Too Much Information: Seriously, Please Learn When to Stop Sharing

AMP3 Public RelationsUncategorized

Last week, I had an interesting email exchange with my family regarding a Flatiron café called “Starvin’ Marvin Cafe” (my dad’s name, you guessed it, is Marvin).

The banter ranged from witty to silly, typical family fare for a Friday morning when New York City temperatures made it a little difficult to get our collective motor running.

My brother then made a fatal mistake, noting some of the menu’s more entertaining entrée names:  “Sexy Marvin Wrap,” Hungry Marvin,” “Lovin’ Marvin,” and “Pirate Marvin.”  It was almost as though he was hoping our mother would respond with “I’ve had them all!” (which she did say, and summarily caused me to push back eating lunch by an hour and a half).

I live in New York City and work in PR, so I should not be so easily fazed, but it’s really disarming when your parents elude to… carnal relations… before you’ve had a chance to finish your coffee.

That’s why I’m using this particular blog entry to help clarify some of the boundaries which everyday life has blurred with respect to what is acceptable to share and what is not.

Girlfriend Chatter

I have to say, I come from an incredibly tight knit group of friends (male and female), and we’ve been incredibly tight knit for almost 10 years now.  We don’t really seem to have a belief in personal space or privacy, and as such, we pretty much know all we need to about one another.

With the ladies, in particular, we’re almost obscenely, grossly close.  From Brazilian waxes to boob jobs, no subject is taboo and no sight has gone unseen.

However, we hold those conversations behind closed doors.

That’s why when I’m on the subway and a gaggle of teen (possibly pre-teen) girls are loudly discussing the rules of their “Blow Pop Eating” contest (<shudder>) and what breaking a rule meant for their prowess, I cringed.

I’m sure that I was crude and crass when I was that age, as well, but throwing around profanity and condemning other people’s dirty deeds, I believe, is far less egregious than discussing your own.

Parental Consent

My family is awesome.  We are open and honest and will fearlessly disagree with one another.  Despite passionate outbursts, I would categorize us as close-knit.

I know that my friends are always surprised by how no-holds-barred some family conversations can be (like the time my mother went to hand me a copy of Time Magazine that’s cover story was on virginity and she said, “What am I thinking?  This doesn’t apply to YOU.”).  However, nothing prepares you for the moment your mother sets down house rules that essentially boil down to “no being naked in common areas.”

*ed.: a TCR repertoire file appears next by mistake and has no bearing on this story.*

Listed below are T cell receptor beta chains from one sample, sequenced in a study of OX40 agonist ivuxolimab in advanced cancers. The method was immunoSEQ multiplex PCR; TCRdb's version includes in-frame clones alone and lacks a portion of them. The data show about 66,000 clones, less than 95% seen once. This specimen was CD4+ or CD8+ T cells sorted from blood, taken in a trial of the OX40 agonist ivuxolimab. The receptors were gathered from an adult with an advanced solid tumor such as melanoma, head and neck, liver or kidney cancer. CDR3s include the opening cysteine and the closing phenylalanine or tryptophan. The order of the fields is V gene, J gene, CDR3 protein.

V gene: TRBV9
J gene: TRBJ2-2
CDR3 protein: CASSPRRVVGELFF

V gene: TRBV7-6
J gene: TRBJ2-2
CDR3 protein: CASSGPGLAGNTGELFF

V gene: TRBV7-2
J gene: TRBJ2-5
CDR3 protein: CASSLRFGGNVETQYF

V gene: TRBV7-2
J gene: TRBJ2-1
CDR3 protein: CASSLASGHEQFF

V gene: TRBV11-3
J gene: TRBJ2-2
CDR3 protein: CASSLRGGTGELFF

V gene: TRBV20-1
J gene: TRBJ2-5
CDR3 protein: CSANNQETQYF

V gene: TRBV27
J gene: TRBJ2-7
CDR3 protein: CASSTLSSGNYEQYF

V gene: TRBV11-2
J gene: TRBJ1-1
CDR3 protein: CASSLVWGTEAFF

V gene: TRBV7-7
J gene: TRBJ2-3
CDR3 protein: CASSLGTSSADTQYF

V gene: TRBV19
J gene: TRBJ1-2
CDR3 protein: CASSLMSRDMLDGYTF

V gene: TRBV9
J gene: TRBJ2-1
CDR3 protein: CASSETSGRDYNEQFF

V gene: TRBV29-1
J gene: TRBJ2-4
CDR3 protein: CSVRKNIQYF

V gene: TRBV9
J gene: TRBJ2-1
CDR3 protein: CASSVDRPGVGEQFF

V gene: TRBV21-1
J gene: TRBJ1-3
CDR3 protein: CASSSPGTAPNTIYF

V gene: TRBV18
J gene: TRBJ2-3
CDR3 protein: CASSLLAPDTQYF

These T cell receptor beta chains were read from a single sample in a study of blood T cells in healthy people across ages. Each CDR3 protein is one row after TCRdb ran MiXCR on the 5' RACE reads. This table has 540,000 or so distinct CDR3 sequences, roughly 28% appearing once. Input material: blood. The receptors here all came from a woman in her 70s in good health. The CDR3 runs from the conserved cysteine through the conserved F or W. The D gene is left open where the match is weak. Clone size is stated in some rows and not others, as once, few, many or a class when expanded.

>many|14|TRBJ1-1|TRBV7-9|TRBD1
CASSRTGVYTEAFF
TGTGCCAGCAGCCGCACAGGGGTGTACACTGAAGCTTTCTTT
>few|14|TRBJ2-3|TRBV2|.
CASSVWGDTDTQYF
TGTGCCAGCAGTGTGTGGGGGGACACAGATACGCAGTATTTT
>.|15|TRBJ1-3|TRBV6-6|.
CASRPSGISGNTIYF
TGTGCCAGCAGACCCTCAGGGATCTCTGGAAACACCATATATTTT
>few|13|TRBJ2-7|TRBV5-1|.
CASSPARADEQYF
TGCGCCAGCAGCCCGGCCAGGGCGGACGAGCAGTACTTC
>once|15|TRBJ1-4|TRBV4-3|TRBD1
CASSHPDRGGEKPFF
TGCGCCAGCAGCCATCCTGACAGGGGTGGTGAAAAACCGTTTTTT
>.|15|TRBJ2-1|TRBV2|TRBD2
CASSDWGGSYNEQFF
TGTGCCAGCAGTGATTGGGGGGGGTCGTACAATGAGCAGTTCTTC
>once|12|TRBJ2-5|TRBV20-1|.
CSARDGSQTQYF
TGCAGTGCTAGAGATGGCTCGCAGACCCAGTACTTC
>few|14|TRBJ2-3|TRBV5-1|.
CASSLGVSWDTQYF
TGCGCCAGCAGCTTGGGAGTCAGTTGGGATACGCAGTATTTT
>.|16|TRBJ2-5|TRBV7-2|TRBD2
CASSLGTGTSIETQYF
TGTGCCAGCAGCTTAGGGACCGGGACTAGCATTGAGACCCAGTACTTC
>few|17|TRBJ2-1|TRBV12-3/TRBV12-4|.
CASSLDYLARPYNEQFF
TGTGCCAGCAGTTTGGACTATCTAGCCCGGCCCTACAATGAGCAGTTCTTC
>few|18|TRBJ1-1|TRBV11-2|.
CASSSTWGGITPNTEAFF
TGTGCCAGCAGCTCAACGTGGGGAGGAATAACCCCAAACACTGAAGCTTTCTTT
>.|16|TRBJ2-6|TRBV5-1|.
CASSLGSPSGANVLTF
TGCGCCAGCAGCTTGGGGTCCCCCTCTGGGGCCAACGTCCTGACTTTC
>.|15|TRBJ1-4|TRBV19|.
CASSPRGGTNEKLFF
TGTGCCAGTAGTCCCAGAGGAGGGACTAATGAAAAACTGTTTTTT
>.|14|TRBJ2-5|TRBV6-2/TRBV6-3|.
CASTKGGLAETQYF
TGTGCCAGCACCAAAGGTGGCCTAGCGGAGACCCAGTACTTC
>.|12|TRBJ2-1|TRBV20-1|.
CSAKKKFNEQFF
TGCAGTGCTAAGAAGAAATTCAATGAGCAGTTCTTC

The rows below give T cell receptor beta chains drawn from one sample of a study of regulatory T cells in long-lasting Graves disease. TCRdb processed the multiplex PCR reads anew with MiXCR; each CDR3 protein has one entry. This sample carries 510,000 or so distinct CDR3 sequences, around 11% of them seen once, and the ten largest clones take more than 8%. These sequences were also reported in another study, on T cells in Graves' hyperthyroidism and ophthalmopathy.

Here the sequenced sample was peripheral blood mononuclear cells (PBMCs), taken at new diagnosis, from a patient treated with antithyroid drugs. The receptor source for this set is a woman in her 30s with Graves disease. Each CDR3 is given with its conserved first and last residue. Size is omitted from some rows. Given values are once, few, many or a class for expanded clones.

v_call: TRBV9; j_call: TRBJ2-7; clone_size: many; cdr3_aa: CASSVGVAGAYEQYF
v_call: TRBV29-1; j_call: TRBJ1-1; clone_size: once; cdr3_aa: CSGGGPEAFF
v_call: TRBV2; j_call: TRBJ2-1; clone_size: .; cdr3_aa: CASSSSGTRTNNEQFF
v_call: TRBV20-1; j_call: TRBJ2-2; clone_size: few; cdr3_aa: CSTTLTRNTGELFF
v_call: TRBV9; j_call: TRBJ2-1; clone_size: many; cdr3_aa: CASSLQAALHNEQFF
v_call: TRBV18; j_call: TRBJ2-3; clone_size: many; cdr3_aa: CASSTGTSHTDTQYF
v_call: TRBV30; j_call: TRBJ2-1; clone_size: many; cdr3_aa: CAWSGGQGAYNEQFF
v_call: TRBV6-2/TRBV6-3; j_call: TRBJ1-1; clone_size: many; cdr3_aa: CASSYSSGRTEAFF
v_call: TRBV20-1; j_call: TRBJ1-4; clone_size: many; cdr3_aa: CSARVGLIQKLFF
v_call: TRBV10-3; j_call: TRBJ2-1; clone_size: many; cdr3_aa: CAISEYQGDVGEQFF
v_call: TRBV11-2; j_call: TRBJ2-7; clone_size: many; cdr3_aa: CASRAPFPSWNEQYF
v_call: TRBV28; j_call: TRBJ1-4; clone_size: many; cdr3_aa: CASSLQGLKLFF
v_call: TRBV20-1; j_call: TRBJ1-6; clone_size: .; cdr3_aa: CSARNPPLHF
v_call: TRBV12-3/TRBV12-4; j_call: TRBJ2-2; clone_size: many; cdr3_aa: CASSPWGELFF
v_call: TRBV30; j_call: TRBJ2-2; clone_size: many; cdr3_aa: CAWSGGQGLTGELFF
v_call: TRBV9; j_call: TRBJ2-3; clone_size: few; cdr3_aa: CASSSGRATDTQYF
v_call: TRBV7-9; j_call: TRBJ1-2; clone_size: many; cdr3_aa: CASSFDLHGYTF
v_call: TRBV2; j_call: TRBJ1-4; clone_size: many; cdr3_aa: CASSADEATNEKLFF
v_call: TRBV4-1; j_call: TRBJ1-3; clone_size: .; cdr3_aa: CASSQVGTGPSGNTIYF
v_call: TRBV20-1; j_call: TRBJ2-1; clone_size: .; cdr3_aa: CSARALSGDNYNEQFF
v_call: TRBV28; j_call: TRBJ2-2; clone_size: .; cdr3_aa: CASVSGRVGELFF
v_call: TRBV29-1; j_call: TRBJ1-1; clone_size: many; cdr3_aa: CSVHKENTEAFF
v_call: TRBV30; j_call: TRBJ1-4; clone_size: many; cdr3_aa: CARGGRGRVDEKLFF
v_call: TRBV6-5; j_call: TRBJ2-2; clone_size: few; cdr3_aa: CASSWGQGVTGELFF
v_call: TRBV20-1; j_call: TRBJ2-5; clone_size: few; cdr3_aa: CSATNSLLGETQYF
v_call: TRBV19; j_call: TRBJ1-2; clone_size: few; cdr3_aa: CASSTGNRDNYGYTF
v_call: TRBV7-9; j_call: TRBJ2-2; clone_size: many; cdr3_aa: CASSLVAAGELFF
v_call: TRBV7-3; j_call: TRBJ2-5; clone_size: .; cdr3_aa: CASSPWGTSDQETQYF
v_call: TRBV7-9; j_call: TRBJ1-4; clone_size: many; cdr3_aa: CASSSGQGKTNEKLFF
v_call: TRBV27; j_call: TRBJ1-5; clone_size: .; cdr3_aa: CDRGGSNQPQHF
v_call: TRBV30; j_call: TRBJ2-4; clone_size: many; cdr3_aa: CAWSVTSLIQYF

Now, aside from the fact that my mother felt this “rule” needed to be clarified (people being  naked anywhere in my house was never an issue), the implication that when my brother and I aren’t around that my parents are, in fact, naked in common areas is a little disturbing.  I don’t need to think about them naked.

Pair that with the fact that even if they weren’t going to be naked while I was in said common area, they might’ve been naked in it before and I’ve given myself both the heebies AND the jeebies.

Dirty Old(er) People

As an adult child, I can give my folks some leeway when it comes to crass remarks they make regarding sex (like when my mom notes how my father is “easy” after a couple glasses of wine).  They grew up in the 70’s, and their socially liberal attitude is certainly more desirable than the alternative.

But their parents?  My grandparents?  I find little excuse for some of the comments they’ve said.  Old age be damned, they know full well what they’re doing with respect to pushing the boundaries of what’s typically acceptable within familial conversations.  Here are some choice quotes that, for the life of me,  I could not have made up if I tried:

My great-grandmother, with respect to sex and marriage: “No setting, no mounting.”

My grandmother on sexuality: “Now, I can understand being straight, and I can understand being gay.  But being bi-sexual?  That’s just greedy.”

As my grandfather turned upside-down and shook a Victoria’s Secret postcard that came in the mail, my mother asked what he was doing.  He replied: “I’m trying to see if I can get [the boobs] to fall out!”

When asked, “What’s up?” my grandfather always says, “Not as much as what used to be.”

Needless to say, those comments blend into one unmanageable “EWWW-fest” beyond the likes most granddaughters are privy to taking part in.


It all boils down to a respect of time, place, and audience.

Conversations like those noted above, under the right circumstances, are hilarious fodder.  However, at the dinner table, on a crowded subway, or to your grandchildren, I implore you to use some restraint.

I understand that, from my position, it’s easy to cast judgment and condemn my elders for social violations I’ll almost certainly commit (and do commit.  My grandfather constantly asks my brother and I as to when we’ll give him grandchildren.  The stock reply is, “Not yet, Poppy, but I’m practicing.”).

However, fortunately for me, I don’t really mind being a hypocrite when it comes to matters of knowing as little as possible about the sex life of my elders and strangers.

Jackie for (AMP3) A New York PR Agency ,

Disclaimer: Opinions are of author alone. This is an arch. post.

PS: To whoever keeps leaving open cans of cat food hanging on my apartment door, heed these words: I will find you.  After I find you, I will repay you, in full, for your “generous” gift.

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